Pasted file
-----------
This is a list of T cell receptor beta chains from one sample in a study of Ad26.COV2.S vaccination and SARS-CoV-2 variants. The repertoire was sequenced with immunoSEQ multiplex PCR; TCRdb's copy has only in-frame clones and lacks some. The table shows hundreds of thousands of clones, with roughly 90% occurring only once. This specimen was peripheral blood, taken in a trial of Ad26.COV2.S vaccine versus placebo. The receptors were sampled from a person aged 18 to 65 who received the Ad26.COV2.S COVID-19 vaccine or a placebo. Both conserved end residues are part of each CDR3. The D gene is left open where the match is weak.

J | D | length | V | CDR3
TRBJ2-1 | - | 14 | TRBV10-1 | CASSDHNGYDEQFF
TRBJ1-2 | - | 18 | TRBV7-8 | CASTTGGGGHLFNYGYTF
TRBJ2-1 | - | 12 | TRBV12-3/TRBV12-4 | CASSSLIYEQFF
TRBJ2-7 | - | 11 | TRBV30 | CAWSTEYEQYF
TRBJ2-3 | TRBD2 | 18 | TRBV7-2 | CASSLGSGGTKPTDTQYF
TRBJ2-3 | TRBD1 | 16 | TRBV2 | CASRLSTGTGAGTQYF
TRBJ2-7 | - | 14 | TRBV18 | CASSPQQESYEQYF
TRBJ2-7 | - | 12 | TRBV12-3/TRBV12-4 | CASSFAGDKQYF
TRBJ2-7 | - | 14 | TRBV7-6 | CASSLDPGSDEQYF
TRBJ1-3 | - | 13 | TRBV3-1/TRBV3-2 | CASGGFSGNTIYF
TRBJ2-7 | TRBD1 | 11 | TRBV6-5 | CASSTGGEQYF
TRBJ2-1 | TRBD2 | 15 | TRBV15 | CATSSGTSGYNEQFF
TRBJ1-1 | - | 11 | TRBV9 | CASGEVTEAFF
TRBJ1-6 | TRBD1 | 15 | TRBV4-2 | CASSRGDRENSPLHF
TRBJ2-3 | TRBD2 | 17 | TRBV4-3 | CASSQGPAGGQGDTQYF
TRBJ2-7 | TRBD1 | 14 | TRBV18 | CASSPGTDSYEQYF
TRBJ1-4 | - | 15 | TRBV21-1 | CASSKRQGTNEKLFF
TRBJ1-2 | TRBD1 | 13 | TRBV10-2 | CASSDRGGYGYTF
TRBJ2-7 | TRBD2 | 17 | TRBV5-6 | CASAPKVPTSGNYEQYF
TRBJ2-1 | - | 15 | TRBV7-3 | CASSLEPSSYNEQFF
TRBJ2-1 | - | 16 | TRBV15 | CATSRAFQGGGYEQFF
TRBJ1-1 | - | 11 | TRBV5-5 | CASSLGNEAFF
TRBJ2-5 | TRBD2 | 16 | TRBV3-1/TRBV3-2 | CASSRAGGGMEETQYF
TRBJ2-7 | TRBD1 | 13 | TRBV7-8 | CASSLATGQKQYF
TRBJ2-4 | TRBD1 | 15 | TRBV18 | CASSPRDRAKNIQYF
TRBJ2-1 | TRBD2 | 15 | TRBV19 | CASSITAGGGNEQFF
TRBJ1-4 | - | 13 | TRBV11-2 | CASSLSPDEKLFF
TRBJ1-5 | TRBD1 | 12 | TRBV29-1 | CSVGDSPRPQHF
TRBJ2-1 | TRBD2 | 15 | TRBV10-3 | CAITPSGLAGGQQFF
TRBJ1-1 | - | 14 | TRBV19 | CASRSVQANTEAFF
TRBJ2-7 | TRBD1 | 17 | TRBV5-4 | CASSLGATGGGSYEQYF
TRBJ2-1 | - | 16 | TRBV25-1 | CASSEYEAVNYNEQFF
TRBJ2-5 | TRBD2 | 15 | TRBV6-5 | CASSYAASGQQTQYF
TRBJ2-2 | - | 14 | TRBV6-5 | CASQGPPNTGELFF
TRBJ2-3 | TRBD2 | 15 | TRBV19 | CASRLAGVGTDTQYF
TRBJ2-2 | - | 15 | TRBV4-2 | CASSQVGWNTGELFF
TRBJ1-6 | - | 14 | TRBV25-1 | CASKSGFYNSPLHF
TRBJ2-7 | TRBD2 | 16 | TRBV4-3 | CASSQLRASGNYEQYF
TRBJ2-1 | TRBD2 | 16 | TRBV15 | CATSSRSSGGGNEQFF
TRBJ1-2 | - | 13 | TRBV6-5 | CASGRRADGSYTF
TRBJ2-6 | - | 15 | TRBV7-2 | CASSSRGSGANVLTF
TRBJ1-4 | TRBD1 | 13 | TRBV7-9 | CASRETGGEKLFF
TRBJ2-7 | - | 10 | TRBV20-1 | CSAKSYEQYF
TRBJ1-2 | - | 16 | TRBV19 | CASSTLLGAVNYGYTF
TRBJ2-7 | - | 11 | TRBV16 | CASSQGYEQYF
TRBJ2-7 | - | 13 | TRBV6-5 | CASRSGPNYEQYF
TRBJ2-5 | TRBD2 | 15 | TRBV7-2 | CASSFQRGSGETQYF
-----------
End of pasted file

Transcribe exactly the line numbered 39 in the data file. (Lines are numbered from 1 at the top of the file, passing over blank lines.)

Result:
TRBJ1-6 | - | 14 | TRBV25-1 | CASKSGFYNSPLHF